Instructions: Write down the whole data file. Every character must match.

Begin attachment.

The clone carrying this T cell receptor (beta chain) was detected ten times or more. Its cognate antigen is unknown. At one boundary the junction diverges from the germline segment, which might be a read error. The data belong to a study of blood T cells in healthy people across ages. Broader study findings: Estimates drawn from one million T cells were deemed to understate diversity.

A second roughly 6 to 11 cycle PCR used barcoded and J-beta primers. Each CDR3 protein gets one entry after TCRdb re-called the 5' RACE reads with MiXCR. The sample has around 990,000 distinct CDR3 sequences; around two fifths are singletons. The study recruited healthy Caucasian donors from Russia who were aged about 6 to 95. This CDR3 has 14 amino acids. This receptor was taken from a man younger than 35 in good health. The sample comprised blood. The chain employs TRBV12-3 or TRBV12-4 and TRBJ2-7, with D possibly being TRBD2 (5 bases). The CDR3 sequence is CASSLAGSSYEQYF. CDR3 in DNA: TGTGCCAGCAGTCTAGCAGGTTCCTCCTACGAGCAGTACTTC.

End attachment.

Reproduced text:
The clone carrying this T cell receptor (beta chain) was detected ten times or more. Its cognate antigen is unknown. At one boundary the junction diverges from the germline segment, which might be a read error. The data belong to a study of blood T cells in healthy people across ages. Broader study findings: Estimates drawn from one million T cells were deemed to understate diversity.

A second roughly 6 to 11 cycle PCR used barcoded and J-beta primers. Each CDR3 protein gets one entry after TCRdb re-called the 5' RACE reads with MiXCR. The sample has around 990,000 distinct CDR3 sequences; around two fifths are singletons. The study recruited healthy Caucasian donors from Russia who were aged about 6 to 95. This CDR3 has 14 amino acids. This receptor was taken from a man younger than 35 in good health. The sample comprised blood. The chain employs TRBV12-3 or TRBV12-4 and TRBJ2-7, with D possibly being TRBD2 (5 bases). The CDR3 sequence is CASSLAGSSYEQYF. CDR3 in DNA: TGTGCCAGCAGTCTAGCAGGTTCCTCCTACGAGCAGTACTTC.